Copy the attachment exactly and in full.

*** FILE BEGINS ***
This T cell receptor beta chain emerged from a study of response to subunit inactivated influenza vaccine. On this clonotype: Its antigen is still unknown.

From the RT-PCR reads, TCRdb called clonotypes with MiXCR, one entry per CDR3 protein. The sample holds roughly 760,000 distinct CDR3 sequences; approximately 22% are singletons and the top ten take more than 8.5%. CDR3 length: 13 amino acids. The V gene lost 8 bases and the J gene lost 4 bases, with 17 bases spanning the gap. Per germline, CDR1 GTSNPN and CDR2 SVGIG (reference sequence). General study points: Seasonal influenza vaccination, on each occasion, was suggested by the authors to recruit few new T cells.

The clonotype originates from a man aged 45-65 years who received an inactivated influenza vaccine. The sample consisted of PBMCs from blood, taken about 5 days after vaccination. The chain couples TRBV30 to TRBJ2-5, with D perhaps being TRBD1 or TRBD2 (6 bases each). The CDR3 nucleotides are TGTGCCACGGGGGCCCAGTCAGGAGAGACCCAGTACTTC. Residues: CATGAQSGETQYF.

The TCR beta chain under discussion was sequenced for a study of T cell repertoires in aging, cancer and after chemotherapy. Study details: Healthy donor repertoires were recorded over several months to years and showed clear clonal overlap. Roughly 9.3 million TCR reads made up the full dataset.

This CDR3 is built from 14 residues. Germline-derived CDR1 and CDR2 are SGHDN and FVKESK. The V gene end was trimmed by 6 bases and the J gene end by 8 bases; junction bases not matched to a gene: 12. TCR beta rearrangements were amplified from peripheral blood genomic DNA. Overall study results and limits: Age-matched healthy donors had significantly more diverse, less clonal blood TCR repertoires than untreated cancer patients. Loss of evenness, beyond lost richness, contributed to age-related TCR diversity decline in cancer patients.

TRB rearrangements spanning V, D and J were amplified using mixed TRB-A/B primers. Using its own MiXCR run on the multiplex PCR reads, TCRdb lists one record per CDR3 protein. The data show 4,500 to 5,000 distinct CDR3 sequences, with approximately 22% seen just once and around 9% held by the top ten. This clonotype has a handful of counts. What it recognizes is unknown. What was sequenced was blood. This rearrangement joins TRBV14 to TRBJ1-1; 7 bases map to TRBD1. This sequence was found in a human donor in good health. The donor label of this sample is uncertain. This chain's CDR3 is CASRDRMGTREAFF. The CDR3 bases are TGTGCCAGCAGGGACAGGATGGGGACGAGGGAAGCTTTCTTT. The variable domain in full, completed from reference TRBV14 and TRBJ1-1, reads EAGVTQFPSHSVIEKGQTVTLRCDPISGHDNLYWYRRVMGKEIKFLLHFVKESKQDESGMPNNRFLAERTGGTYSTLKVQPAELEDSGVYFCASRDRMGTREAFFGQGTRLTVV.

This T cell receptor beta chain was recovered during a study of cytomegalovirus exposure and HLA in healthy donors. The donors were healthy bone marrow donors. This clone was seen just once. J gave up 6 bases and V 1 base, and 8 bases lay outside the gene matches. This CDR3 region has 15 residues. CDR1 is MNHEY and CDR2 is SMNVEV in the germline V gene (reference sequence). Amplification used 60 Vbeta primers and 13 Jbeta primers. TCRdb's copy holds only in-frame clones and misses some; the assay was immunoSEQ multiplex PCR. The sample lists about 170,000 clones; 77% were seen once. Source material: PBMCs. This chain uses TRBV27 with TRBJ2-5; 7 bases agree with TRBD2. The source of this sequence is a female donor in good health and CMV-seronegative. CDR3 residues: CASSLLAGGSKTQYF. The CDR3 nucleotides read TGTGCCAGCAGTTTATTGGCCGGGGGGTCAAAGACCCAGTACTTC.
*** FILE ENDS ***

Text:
This T cell receptor beta chain emerged from a study of response to subunit inactivated influenza vaccine. On this clonotype: Its antigen is still unknown.

From the RT-PCR reads, TCRdb called clonotypes with MiXCR, one entry per CDR3 protein. The sample holds roughly 760,000 distinct CDR3 sequences; approximately 22% are singletons and the top ten take more than 8.5%. CDR3 length: 13 amino acids. The V gene lost 8 bases and the J gene lost 4 bases, with 17 bases spanning the gap. Per germline, CDR1 GTSNPN and CDR2 SVGIG (reference sequence). General study points: Seasonal influenza vaccination, on each occasion, was suggested by the authors to recruit few new T cells.

The clonotype originates from a man aged 45-65 years who received an inactivated influenza vaccine. The sample consisted of PBMCs from blood, taken about 5 days after vaccination. The chain couples TRBV30 to TRBJ2-5, with D perhaps being TRBD1 or TRBD2 (6 bases each). The CDR3 nucleotides are TGTGCCACGGGGGCCCAGTCAGGAGAGACCCAGTACTTC. Residues: CATGAQSGETQYF.

The TCR beta chain under discussion was sequenced for a study of T cell repertoires in aging, cancer and after chemotherapy. Study details: Healthy donor repertoires were recorded over several months to years and showed clear clonal overlap. Roughly 9.3 million TCR reads made up the full dataset.

This CDR3 is built from 14 residues. Germline-derived CDR1 and CDR2 are SGHDN and FVKESK. The V gene end was trimmed by 6 bases and the J gene end by 8 bases; junction bases not matched to a gene: 12. TCR beta rearrangements were amplified from peripheral blood genomic DNA. Overall study results and limits: Age-matched healthy donors had significantly more diverse, less clonal blood TCR repertoires than untreated cancer patients. Loss of evenness, beyond lost richness, contributed to age-related TCR diversity decline in cancer patients.

TRB rearrangements spanning V, D and J were amplified using mixed TRB-A/B primers. Using its own MiXCR run on the multiplex PCR reads, TCRdb lists one record per CDR3 protein. The data show 4,500 to 5,000 distinct CDR3 sequences, with approximately 22% seen just once and around 9% held by the top ten. This clonotype has a handful of counts. What it recognizes is unknown. What was sequenced was blood. This rearrangement joins TRBV14 to TRBJ1-1; 7 bases map to TRBD1. This sequence was found in a human donor in good health. The donor label of this sample is uncertain. This chain's CDR3 is CASRDRMGTREAFF. The CDR3 bases are TGTGCCAGCAGGGACAGGATGGGGACGAGGGAAGCTTTCTTT. The variable domain in full, completed from reference TRBV14 and TRBJ1-1, reads EAGVTQFPSHSVIEKGQTVTLRCDPISGHDNLYWYRRVMGKEIKFLLHFVKESKQDESGMPNNRFLAERTGGTYSTLKVQPAELEDSGVYFCASRDRMGTREAFFGQGTRLTVV.

This T cell receptor beta chain was recovered during a study of cytomegalovirus exposure and HLA in healthy donors. The donors were healthy bone marrow donors. This clone was seen just once. J gave up 6 bases and V 1 base, and 8 bases lay outside the gene matches. This CDR3 region has 15 residues. CDR1 is MNHEY and CDR2 is SMNVEV in the germline V gene (reference sequence). Amplification used 60 Vbeta primers and 13 Jbeta primers. TCRdb's copy holds only in-frame clones and misses some; the assay was immunoSEQ multiplex PCR. The sample lists about 170,000 clones; 77% were seen once. Source material: PBMCs. This chain uses TRBV27 with TRBJ2-5; 7 bases agree with TRBD2. The source of this sequence is a female donor in good health and CMV-seronegative. CDR3 residues: CASSLLAGGSKTQYF. The CDR3 nucleotides read TGTGCCAGCAGTTTATTGGCCGGGGGGTCAAAGACCCAGTACTTC.